Couple successful in battle to name their baby Lucifer

Photo: Getty Images
Photo: Getty Images 

A couple who fought to name their newborn son Lucifer have won the battle, after the name was originally rejected by the registrar.

The couple, Dan and Many Sheldon from Chesterfield, Derbyshire in the UK, went to the register office name their four-month-old son Lucifer, but a registrar originally refused, as it's another name synonymous with devil and warning them "he'll never get a job".

Talking to The Sun, Mr Sheldon, 37 said "he told us he would never be able to get a job, and that teachers wouldn't want to teach him."

However the couple argued back saying they're not at all religious and that in Greek, Lucifer means "light-bringer" and "morning".

"But she wouldn't listen," the frustrated father said, saying she "begrudgingly" approved the name eventually.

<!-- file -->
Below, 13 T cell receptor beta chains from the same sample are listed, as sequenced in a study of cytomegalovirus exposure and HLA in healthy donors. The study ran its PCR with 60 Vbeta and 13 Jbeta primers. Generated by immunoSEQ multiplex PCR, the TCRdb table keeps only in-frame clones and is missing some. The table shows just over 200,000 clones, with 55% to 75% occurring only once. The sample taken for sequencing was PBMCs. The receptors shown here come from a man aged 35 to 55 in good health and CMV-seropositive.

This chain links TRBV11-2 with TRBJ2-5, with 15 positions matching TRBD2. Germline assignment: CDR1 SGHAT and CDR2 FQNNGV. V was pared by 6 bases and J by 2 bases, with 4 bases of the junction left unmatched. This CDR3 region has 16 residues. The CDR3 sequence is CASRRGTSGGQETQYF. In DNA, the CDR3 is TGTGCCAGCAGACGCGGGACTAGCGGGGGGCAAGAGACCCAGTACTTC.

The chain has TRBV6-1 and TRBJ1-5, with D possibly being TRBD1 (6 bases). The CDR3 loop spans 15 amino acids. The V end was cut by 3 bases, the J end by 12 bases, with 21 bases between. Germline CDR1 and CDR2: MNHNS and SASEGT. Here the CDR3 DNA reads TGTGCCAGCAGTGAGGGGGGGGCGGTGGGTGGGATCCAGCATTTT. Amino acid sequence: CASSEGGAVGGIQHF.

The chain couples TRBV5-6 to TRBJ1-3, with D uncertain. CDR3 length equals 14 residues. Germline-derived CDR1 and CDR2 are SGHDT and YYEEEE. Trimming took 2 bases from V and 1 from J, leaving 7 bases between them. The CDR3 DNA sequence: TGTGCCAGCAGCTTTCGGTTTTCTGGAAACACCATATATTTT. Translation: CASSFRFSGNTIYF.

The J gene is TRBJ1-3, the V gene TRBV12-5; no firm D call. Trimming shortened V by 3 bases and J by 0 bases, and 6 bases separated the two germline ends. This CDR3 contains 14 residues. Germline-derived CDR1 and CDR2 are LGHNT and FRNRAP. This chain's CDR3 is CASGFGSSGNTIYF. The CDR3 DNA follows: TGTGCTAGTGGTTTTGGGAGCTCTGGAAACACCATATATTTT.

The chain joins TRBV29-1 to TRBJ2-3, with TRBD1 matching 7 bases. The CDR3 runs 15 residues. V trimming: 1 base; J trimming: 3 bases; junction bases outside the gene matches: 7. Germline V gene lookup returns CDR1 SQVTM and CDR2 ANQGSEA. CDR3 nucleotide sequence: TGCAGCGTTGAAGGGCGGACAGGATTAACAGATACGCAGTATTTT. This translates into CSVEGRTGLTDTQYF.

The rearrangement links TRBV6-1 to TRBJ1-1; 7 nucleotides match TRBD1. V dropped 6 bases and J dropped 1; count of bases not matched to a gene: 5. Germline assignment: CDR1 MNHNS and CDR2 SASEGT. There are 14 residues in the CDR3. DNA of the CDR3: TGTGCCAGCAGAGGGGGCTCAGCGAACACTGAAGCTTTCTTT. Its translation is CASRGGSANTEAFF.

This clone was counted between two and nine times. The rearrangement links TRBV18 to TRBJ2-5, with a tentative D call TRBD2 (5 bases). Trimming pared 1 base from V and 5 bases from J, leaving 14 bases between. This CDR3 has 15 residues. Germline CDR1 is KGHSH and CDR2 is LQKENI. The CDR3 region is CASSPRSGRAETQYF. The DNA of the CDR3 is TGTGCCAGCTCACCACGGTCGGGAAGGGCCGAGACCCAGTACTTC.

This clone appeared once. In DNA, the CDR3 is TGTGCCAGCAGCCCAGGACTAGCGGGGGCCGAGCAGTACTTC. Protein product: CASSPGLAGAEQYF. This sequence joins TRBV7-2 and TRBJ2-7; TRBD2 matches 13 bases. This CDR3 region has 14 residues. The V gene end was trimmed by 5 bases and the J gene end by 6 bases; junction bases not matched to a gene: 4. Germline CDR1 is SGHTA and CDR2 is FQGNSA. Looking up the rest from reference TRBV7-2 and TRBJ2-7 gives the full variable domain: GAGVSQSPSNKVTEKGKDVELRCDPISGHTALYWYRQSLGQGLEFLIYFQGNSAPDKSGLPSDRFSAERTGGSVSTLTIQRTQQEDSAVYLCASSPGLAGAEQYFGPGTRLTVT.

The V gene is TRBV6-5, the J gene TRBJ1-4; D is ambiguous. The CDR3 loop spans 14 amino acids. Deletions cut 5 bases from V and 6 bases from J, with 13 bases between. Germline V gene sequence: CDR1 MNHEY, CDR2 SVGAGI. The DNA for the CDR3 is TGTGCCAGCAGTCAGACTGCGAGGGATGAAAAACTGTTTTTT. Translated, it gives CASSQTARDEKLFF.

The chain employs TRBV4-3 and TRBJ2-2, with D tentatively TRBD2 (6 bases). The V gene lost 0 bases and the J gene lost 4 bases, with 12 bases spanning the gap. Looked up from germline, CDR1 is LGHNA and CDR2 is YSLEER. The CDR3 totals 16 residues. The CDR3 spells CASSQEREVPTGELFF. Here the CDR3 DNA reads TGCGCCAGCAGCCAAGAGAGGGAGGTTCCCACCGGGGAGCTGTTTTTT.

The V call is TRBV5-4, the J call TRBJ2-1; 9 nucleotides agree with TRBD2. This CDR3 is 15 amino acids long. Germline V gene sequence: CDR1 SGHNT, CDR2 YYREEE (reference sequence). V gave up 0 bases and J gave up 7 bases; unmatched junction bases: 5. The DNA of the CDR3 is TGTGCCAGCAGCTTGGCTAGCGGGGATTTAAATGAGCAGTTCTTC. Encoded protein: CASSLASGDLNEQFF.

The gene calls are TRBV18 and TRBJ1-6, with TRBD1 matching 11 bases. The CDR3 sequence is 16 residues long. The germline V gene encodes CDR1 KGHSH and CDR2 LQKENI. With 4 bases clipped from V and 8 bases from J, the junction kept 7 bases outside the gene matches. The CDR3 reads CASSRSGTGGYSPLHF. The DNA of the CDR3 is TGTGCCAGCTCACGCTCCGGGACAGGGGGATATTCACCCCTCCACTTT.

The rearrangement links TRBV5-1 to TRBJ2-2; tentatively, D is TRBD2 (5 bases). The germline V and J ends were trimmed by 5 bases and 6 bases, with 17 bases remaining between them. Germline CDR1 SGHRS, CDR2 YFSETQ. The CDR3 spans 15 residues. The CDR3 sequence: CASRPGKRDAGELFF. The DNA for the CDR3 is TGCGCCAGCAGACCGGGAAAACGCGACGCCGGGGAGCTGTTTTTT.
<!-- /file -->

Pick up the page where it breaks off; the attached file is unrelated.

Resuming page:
"Honestly, we just thought it was a nice name," Mr Sheldon said. "We didn't expect to get so much grief about it."

The Derbyshire County Council said they apologise if the couple were offended. "it is the job of our registrars to advise in these matters as sometimes people are not aware of certain meanings or associations around certain names" they said.

The name is banned in a couple of countries including New Zealand, Iceland and Germany because of its association with the devil, although the popularity of the TV series 'Lucifer' has seen a rise of the name in the USA.

Many Christians believe that the devil was once an angel called Lucifer who defied God and fell from grace.

The name isn't currently banned in Australia, with Satan, Messiah and Lord being some of the names that you cannot name your child.

In Australia, names can be refused for the following:

  • It is obscene or offensive 
  • It cannot be established by repute or usage because it's too long or contains symbols (such as an exclamation mark).
  • It is displayed in the form of initials or acronyms
  • It creates confusion in the community
  • It contains an official title or rank recognised in Australia
  • It may be considered reasonably likely to insult, humiliate, offend or intimidate a person or group